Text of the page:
boomer

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Re: Why do I need to expand gas checks?
« Reply #6 on: April 28, 2018, 11:12:12 PM »
I have my grandpas Lyman Mag20 melting pot, it was left 3/4 full of unknown lead mix. I cast 400 nice looking  180 gr Sil bullets for my 357 Max. But I am having trouble sizing them with a gas check. Some of the bullets get stuck in the sizing bushing. Might it be a lead mix that is to hard? I tried running a few through the bushing without the gas check, it was hard going on some of them but none stuck. I then ran them through again with the gas check in place, but instead of a flat gas check on the bullet, they are dish shaped once they come out of the sizing die. I planned on powder coating, if they are to o hard can I use them without a gas check and get no leading? My bushing is a .359 and the mold is a N.O.E. 4 cavity 180 gr RCBS Sil design.

torpedox64

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Re: Why do I need to expand gas checks?
« Reply #7 on: July 24, 2018, 04:52:54 AM »
Sounds to me that the diameter of the base is either casting large or your Gas Checks are too "thick" in the shoulders, and are haveing a hard time "swaging" together, or Dare I ask is it possible that these are "cheap" gas checks?
I ordered some for .411 in my TC Contender, and they where Cheap, but they turned out to be .429 [in a package marked.410/.416 and they did the same thing, super hard going through sizer .411, and had "dished" bottoms.  They were actually .429! They were Cheap, and still useful. But when I got the "Correct" GCs they went through smooth and trouble free with nice flat concentric bottoms.  As a side note, the twenty or so I ran through with the oversized GC, and the dished bases, shot as well, within my limits, as the ones with the proper cups.  But I shot all of those over a chrono, and w/o my notes, cant quote numbers, but the shells with the "cupped" bases had a much higher extreme spread and standard deviation.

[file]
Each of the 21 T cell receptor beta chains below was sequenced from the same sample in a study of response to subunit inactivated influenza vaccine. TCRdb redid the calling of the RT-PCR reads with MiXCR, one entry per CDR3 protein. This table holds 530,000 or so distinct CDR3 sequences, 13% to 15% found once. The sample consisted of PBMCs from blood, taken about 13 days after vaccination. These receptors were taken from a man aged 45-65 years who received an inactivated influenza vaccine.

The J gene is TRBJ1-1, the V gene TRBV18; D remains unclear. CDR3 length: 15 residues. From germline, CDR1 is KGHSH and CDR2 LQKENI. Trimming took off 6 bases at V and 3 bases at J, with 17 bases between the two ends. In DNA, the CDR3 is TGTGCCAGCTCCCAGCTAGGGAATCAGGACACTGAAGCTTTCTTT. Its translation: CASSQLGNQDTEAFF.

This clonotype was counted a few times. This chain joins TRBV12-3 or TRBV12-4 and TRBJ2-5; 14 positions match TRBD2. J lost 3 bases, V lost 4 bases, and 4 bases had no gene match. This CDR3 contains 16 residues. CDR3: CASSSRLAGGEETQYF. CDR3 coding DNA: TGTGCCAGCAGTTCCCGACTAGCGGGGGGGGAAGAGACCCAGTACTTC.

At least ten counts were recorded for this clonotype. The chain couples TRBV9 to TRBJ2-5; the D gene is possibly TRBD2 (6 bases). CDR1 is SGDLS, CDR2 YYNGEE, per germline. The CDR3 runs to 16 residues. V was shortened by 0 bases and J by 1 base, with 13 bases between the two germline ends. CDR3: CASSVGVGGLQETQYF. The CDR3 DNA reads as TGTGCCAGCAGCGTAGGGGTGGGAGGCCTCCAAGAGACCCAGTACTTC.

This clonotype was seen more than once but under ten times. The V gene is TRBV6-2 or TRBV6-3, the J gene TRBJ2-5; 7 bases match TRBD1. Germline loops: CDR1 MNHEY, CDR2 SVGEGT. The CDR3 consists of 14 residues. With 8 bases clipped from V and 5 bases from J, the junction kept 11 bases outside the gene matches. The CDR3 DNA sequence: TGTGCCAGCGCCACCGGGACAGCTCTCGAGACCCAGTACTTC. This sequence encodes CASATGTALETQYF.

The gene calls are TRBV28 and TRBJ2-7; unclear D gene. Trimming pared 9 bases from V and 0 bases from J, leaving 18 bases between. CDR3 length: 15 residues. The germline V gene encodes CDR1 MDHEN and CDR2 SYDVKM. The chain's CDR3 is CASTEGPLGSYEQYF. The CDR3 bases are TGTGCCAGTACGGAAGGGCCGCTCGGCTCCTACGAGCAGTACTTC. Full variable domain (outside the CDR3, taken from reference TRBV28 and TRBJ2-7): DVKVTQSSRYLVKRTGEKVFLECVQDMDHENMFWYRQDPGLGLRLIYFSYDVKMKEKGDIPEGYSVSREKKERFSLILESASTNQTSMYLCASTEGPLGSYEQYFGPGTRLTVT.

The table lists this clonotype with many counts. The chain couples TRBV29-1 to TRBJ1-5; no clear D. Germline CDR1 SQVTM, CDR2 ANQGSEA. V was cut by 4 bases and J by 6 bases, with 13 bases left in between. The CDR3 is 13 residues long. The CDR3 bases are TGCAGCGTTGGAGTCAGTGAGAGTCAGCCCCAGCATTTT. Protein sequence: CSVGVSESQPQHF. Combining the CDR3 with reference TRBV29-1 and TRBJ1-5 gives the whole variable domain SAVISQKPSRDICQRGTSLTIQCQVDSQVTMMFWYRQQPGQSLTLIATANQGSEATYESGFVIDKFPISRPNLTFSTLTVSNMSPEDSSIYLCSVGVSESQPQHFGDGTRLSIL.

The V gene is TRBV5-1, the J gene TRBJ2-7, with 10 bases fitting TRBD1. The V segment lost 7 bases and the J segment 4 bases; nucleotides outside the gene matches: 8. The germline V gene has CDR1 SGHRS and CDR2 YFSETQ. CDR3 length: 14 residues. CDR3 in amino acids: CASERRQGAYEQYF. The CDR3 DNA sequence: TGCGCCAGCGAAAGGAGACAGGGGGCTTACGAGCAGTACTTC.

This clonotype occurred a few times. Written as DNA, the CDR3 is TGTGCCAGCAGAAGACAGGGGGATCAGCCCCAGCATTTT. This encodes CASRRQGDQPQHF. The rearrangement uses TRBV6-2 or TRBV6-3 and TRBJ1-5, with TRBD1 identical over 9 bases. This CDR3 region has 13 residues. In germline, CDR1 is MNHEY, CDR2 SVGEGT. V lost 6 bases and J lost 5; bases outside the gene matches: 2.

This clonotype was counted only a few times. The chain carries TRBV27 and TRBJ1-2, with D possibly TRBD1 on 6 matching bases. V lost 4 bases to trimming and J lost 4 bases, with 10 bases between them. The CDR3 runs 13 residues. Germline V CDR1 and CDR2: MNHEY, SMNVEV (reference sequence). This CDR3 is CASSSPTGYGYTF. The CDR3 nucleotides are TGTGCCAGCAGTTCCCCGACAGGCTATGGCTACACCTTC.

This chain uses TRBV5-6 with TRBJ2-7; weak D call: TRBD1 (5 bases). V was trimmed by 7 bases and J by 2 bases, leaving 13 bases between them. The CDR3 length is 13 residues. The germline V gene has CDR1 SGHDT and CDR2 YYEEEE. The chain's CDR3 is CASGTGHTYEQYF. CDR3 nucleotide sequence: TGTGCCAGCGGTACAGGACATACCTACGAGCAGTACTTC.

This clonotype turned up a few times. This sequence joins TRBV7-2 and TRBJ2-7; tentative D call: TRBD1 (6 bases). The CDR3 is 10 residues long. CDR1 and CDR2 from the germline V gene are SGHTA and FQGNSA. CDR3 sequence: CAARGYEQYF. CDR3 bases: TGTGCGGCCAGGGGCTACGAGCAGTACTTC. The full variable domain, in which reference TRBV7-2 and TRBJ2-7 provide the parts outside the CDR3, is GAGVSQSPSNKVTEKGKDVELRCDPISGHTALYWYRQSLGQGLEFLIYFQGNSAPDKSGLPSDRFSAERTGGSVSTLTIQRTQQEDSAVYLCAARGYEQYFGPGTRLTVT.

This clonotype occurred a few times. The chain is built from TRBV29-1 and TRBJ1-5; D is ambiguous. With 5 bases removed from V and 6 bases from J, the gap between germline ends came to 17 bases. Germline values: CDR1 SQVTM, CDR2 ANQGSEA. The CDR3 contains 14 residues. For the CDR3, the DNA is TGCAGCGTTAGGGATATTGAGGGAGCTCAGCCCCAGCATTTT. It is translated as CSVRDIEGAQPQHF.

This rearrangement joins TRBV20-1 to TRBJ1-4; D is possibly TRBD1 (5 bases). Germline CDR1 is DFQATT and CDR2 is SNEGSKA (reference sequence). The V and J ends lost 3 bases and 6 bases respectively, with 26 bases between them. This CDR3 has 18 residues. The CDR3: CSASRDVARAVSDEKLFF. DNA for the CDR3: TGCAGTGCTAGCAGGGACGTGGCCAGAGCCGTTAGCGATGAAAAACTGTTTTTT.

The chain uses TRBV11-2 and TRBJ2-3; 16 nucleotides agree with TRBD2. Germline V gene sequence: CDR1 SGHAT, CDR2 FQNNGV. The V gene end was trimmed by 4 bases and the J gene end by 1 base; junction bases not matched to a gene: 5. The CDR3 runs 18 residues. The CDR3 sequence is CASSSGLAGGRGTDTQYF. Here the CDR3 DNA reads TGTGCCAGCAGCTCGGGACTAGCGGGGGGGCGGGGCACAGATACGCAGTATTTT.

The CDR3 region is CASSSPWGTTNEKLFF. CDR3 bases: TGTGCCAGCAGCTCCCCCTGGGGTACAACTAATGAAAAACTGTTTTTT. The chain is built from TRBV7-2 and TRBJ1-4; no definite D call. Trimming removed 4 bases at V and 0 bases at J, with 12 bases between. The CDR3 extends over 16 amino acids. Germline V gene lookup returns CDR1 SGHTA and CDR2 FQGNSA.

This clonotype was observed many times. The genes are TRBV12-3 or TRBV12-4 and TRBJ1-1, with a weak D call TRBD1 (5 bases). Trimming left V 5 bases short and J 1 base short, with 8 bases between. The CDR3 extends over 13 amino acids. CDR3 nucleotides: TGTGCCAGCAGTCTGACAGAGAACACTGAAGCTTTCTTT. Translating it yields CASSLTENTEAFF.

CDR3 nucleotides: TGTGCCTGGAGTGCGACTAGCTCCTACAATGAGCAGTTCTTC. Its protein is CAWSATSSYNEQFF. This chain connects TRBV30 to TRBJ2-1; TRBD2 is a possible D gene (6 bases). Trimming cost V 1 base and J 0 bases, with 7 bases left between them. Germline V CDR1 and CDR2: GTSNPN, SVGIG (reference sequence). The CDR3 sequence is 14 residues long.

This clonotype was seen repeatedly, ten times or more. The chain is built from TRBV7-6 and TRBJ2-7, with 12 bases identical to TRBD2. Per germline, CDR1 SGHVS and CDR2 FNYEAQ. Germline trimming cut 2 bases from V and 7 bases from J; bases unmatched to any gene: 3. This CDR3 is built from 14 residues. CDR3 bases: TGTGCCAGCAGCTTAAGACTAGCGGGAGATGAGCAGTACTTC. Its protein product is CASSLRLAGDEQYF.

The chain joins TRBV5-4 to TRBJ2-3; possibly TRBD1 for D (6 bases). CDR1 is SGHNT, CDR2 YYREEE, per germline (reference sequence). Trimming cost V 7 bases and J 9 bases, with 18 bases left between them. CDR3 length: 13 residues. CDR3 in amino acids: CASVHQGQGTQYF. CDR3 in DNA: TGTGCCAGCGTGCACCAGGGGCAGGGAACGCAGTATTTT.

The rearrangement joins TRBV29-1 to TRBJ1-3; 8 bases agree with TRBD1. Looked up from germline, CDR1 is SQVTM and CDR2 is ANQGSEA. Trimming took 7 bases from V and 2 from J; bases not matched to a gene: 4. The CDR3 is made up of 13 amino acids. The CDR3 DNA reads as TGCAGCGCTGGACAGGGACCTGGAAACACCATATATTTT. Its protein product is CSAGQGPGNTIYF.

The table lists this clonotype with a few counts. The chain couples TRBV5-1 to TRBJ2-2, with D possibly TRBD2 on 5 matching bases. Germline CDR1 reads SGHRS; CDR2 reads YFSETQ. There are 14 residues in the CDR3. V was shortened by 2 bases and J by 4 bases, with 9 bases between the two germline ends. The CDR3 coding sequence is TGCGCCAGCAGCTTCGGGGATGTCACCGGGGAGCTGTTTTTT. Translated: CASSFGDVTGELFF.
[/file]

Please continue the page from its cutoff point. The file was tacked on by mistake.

I had Theorized that since the "cup" was not "Seated" against the base of the bullet, that upon firing, the cups were "Pressure" swaging into the base of the bullet, and were "yielding" at different pressures!  Hard to say at what point in the firing cycle weather the cups yielded "in the case" or engaging the rifling, or maybe some did and some didn't.
But it was interesting to me, and I measure all of my Gas Checks and bullet bases (as lots) and if anything "feels" sketchy back off, and check. I have found alot of weird stuff over the years!   Just last night I was priming 300 Blk and noticed strange "micro dents" in the primer faces, that looked like cracks.  I looked and didn't "see" anything on the primer ram, blew it out with a duster. They were still there, at first I thought "crap are these primers so hard they are cracking?"  But after a couple more, The pattern was the same on each primer. So I took the tool Apart and found a tiny flat sliver of brass embeded in the face of the ram. I had to scratch it off with my pocket knife to get it all off, almost as if it had somehow brazed itself to the ram. Polished it up, fine now.
Always keep an eye out for the odd!   A New Caseing with NO primer vent hole can ruin your day.